7. NEW BLOCK > Applique > Motif

8. Under Motif, in the Precision bar, change the block width and height to 16, Snaps horizontal and vertical to 32 and graph paper cells to 8 horizontal and vertical.
9. Update the Worktable options by going to the Small Gear shape in the main left main toolbar.  Click on it.
10. Drawing Board Setup > General > Display
11. Under Nudge Settings, change precision bar nudge increments to 1/32 inch.
12. Under Patch Lines, check to use thicker lines when drawing a block.  Close.
13. Click on Shapes.  Select the Hexagon shape.  If you hover over the shape, the name of the shape will appear to guide you.
14. Go over to the drawing grid and click and drag to draw a hexagon that is 8″ wide.  This may take a little practice.
15.  You can go to the Selected Segment/Patch properties and make sure the hexagon measures a width of 8 and a height of 7.  Click the Yellow tool to Center in Block.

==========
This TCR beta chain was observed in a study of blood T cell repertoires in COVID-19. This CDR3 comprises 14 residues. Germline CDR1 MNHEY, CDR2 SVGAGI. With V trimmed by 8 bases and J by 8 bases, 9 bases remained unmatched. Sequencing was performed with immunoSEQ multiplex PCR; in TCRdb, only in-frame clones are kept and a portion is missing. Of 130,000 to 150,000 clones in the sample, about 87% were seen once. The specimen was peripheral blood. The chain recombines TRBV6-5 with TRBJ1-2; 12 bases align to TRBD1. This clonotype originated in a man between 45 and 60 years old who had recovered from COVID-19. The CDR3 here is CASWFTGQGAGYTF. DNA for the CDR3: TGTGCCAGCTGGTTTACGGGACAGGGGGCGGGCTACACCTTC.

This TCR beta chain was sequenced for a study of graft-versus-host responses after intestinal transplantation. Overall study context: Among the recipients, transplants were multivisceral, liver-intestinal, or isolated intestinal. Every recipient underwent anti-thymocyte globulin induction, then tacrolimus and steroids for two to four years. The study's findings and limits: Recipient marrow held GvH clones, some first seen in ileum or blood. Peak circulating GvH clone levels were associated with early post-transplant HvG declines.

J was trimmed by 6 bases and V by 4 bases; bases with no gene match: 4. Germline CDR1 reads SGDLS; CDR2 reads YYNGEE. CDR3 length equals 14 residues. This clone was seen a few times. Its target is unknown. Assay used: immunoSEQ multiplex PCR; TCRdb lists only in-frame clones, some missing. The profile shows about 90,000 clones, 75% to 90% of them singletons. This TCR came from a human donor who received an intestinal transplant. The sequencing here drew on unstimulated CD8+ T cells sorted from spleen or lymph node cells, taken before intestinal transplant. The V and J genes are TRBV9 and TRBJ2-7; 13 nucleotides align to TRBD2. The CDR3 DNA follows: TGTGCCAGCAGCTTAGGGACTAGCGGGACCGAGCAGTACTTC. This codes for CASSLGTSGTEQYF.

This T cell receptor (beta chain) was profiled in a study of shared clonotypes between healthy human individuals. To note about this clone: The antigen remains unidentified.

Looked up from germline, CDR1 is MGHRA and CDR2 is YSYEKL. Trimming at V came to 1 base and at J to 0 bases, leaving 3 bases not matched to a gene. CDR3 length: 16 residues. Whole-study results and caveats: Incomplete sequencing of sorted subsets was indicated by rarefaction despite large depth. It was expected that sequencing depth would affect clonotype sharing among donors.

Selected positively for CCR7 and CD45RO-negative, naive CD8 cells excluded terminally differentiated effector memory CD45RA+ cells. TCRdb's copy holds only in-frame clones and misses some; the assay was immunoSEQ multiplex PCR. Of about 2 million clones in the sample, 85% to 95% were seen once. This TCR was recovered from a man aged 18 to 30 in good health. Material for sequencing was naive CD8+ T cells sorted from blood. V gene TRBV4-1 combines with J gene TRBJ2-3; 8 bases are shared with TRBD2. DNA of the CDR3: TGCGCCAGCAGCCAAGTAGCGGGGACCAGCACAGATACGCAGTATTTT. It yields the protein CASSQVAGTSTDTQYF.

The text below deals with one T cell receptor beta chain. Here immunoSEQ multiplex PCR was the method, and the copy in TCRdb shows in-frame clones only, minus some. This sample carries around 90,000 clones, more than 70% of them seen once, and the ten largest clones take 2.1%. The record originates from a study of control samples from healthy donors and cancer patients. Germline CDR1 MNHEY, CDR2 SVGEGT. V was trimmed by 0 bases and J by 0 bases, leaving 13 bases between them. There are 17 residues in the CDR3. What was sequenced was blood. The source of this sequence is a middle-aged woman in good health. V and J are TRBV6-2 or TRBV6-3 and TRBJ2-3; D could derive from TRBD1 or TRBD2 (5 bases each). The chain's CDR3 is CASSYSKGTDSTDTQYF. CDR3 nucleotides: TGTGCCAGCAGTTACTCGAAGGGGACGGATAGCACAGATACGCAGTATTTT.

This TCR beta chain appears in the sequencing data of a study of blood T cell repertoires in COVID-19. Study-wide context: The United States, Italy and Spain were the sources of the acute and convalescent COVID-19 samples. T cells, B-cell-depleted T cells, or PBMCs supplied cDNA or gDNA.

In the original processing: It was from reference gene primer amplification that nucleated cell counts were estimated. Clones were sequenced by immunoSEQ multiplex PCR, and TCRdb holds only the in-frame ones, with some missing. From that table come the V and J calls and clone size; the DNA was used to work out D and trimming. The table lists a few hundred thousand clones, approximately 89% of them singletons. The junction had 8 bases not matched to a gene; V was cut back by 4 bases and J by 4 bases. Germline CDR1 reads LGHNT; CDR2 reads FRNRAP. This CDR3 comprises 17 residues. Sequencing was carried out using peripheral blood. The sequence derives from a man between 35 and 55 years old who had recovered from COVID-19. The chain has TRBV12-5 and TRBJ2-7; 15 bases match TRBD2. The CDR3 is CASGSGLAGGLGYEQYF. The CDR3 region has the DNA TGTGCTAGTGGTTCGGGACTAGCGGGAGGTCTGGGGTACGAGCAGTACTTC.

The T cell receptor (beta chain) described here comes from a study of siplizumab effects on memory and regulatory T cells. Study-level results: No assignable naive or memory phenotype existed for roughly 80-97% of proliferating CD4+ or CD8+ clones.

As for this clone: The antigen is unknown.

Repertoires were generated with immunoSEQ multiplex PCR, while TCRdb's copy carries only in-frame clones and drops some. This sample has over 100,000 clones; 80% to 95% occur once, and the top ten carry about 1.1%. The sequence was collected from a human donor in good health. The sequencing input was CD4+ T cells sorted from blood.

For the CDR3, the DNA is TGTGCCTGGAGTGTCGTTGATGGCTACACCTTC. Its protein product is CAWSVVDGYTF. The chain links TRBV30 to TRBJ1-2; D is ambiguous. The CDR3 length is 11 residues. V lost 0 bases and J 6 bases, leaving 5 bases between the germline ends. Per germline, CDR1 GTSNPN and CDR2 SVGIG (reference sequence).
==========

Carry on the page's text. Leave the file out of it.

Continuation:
16.  Select the square shape.  Draw a four inch square on the graph.  Use the Selected Segment/Patch properties to make sure it measures 4″ on each side.  Pick the square and move it over to one side of the hexagon.
17.  Clone the square five times.  Place the squares around the hexagon sides.  You will need to rotate the squares using increments of 30 degrees and 60 degrees.
18.  Now, get the Equilateral Triangle shape.  Draw it in the space between the squares.  The drawing point starts at the top of the triangle.  You may have to practice a few times to get it in place.
19. Clone the triangle five times and arrange in the spaces between the squares.  You can use the Rotate 180 degree tool for the triangles that need it.
20. Color Tab, Color the shapes.  Add to Sketchbook.